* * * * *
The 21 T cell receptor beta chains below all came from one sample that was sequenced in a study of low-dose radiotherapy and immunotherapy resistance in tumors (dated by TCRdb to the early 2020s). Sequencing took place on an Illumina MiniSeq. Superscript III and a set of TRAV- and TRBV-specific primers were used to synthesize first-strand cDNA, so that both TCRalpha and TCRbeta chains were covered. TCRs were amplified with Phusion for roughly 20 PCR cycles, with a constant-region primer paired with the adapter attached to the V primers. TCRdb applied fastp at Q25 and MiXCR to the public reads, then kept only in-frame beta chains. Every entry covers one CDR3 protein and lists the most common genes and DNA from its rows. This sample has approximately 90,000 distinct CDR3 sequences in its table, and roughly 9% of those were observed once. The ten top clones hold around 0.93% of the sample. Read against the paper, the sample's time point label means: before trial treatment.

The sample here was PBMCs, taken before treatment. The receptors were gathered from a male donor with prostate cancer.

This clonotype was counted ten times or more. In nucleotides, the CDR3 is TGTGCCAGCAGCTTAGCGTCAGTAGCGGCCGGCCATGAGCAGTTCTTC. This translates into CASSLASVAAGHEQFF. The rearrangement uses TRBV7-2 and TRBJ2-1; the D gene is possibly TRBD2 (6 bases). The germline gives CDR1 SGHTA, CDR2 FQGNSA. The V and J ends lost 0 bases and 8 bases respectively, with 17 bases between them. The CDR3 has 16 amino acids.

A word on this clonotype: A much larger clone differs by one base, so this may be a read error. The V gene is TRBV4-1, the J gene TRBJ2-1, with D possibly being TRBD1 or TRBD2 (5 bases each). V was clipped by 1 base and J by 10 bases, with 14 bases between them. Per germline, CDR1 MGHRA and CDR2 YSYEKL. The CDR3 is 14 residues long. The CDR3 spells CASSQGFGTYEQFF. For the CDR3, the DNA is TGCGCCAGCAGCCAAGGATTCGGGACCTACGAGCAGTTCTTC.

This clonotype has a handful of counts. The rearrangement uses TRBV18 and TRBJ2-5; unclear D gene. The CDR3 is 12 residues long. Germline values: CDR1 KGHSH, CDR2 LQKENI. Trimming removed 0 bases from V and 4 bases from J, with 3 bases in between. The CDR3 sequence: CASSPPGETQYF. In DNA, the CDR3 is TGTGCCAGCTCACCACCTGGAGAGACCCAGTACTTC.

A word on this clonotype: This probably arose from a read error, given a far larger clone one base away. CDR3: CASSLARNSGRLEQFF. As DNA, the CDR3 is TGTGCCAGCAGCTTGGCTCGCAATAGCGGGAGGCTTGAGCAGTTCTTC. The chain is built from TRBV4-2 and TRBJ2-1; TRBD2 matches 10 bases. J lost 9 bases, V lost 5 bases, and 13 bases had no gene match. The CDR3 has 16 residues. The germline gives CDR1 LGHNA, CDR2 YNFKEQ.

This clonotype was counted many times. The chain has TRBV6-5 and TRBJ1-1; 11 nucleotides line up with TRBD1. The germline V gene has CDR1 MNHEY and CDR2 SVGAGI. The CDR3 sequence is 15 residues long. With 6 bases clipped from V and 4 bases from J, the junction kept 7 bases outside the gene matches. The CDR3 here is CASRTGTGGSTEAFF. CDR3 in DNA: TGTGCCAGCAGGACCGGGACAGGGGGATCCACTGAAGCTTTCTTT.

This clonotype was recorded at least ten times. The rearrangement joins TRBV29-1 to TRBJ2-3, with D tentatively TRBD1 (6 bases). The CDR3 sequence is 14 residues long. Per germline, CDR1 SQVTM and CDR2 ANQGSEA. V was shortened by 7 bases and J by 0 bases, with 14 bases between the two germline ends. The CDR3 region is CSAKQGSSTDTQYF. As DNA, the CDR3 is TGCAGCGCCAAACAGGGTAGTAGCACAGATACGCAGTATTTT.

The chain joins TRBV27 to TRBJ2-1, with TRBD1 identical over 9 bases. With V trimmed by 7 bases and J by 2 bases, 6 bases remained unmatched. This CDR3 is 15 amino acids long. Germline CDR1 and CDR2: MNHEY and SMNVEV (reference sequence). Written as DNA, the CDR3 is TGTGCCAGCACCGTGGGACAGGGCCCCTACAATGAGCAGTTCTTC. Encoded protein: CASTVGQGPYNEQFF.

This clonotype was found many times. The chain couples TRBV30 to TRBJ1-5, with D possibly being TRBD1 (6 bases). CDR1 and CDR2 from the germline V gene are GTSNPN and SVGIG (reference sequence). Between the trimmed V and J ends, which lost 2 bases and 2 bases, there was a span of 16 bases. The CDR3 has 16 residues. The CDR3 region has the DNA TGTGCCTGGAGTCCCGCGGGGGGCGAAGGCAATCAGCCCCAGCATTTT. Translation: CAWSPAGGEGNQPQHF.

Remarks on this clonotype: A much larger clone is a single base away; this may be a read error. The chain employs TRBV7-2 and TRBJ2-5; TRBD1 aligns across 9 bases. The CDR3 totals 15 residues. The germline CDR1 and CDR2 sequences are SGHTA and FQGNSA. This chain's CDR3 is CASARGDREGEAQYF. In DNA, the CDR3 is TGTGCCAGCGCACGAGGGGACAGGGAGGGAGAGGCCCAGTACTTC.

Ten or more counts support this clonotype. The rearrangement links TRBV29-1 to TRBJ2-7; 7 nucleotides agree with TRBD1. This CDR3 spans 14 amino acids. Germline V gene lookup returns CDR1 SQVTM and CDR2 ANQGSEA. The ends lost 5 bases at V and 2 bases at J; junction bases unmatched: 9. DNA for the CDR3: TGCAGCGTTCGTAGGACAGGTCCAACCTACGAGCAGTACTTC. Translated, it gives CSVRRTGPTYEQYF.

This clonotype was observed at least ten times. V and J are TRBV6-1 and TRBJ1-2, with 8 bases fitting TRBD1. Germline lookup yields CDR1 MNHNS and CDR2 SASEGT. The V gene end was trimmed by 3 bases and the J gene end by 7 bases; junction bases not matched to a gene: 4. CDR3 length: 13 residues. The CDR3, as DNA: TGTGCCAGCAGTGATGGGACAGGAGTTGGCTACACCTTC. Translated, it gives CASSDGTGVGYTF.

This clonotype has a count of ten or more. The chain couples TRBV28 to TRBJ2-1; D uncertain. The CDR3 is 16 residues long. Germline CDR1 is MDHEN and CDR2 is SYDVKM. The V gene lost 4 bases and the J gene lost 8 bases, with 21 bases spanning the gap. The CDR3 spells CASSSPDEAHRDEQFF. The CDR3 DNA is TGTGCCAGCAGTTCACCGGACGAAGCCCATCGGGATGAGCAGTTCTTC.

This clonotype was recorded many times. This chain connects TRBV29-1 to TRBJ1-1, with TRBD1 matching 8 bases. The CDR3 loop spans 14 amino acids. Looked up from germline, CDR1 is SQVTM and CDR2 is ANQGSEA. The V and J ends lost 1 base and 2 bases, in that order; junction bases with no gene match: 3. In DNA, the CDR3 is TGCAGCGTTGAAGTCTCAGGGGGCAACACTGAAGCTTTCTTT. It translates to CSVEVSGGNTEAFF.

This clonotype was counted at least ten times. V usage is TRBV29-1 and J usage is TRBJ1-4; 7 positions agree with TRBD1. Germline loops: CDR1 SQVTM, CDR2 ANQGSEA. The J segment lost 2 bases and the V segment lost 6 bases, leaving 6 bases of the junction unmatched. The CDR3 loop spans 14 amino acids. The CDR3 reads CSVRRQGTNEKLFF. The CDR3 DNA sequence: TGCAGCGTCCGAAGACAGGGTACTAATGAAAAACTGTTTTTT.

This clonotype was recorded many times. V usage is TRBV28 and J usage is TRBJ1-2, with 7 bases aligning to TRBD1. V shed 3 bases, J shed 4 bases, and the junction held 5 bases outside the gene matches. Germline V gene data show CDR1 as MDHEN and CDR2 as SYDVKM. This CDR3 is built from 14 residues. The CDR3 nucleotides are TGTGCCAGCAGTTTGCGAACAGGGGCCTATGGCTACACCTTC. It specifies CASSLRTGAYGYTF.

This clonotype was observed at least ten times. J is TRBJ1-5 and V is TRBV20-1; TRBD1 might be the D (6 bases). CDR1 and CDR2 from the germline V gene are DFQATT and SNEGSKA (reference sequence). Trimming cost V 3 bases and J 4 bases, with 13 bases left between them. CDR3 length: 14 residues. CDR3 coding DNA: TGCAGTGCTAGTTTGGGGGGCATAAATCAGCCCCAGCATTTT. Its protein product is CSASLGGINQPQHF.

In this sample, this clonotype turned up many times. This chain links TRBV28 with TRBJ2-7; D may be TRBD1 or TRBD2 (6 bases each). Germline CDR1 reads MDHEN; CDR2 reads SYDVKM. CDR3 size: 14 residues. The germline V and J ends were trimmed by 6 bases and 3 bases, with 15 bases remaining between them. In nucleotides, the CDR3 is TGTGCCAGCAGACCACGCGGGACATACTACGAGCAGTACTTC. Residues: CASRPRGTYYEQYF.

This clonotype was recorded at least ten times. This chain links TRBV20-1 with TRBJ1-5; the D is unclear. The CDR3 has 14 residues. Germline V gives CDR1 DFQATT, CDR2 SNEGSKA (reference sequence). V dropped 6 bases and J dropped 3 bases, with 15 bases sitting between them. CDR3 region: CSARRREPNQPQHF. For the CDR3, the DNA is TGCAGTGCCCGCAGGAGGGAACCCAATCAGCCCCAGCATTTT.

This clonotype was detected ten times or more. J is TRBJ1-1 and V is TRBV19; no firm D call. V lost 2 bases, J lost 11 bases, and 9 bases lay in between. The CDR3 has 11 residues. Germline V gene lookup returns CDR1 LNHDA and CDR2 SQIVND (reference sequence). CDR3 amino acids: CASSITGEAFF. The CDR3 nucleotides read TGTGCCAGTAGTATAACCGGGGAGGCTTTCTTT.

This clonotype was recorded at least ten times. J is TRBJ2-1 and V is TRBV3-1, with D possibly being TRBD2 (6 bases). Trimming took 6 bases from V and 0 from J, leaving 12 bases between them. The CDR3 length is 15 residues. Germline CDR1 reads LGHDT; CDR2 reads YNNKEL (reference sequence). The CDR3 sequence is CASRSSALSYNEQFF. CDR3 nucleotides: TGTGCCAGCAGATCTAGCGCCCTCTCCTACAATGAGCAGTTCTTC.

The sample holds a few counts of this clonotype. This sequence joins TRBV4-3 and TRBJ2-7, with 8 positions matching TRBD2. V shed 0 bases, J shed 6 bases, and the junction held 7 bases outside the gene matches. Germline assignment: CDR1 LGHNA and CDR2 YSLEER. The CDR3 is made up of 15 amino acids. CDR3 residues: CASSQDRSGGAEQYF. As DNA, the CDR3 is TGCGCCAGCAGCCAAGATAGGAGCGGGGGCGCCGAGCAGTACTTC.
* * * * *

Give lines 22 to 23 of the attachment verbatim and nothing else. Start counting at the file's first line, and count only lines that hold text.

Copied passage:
This clonotype was recorded at least ten times. J is TRBJ2-1 and V is TRBV3-1, with D possibly being TRBD2 (6 bases). Trimming took 6 bases from V and 0 from J, leaving 12 bases between them. The CDR3 length is 15 residues. Germline CDR1 reads LGHDT; CDR2 reads YNNKEL (reference sequence). The CDR3 sequence is CASRSSALSYNEQFF. CDR3 nucleotides: TGTGCCAGCAGATCTAGCGCCCTCTCCTACAATGAGCAGTTCTTC.

The sample holds a few counts of this clonotype. This sequence joins TRBV4-3 and TRBJ2-7, with 8 positions matching TRBD2. V shed 0 bases, J shed 6 bases, and the junction held 7 bases outside the gene matches. Germline assignment: CDR1 LGHNA and CDR2 YSLEER. The CDR3 is made up of 15 amino acids. CDR3 residues: CASSQDRSGGAEQYF. As DNA, the CDR3 is TGCGCCAGCAGCCAAGATAGGAGCGGGGGCGCCGAGCAGTACTTC.